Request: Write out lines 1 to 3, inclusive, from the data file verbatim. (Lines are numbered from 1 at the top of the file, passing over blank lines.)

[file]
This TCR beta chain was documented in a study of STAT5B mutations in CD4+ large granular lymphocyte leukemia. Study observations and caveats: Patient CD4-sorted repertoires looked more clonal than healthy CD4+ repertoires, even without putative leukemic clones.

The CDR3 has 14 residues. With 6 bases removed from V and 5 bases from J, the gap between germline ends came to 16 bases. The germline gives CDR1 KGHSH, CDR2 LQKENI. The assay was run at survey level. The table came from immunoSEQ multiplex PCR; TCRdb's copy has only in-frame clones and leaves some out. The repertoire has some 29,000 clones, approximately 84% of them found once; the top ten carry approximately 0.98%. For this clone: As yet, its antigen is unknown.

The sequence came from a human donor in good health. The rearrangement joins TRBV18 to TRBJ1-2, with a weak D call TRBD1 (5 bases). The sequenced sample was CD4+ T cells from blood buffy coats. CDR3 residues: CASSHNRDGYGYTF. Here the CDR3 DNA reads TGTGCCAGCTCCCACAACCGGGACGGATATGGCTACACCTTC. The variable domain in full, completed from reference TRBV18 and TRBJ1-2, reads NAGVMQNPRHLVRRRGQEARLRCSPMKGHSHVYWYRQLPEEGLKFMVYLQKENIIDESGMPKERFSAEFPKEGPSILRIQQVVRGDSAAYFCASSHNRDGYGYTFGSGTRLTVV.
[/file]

This TCR beta chain was documented in a study of STAT5B mutations in CD4+ large granular lymphocyte leukemia. Study observations and caveats: Patient CD4-sorted repertoires looked more clonal than healthy CD4+ repertoires, even without putative leukemic clones.

The CDR3 has 14 residues. With 6 bases removed from V and 5 bases from J, the gap between germline ends came to 16 bases. The germline gives CDR1 KGHSH, CDR2 LQKENI. The assay was run at survey level. The table came from immunoSEQ multiplex PCR; TCRdb's copy has only in-frame clones and leaves some out. The repertoire has some 29,000 clones, approximately 84% of them found once; the top ten carry approximately 0.98%. For this clone: As yet, its antigen is unknown.

The sequence came from a human donor in good health. The rearrangement joins TRBV18 to TRBJ1-2, with a weak D call TRBD1 (5 bases). The sequenced sample was CD4+ T cells from blood buffy coats. CDR3 residues: CASSHNRDGYGYTF. Here the CDR3 DNA reads TGTGCCAGCTCCCACAACCGGGACGGATATGGCTACACCTTC. The variable domain in full, completed from reference TRBV18 and TRBJ1-2, reads NAGVMQNPRHLVRRRGQEARLRCSPMKGHSHVYWYRQLPEEGLKFMVYLQKENIIDESGMPKERFSAEFPKEGPSILRIQQVVRGDSAAYFCASSHNRDGYGYTFGSGTRLTVV.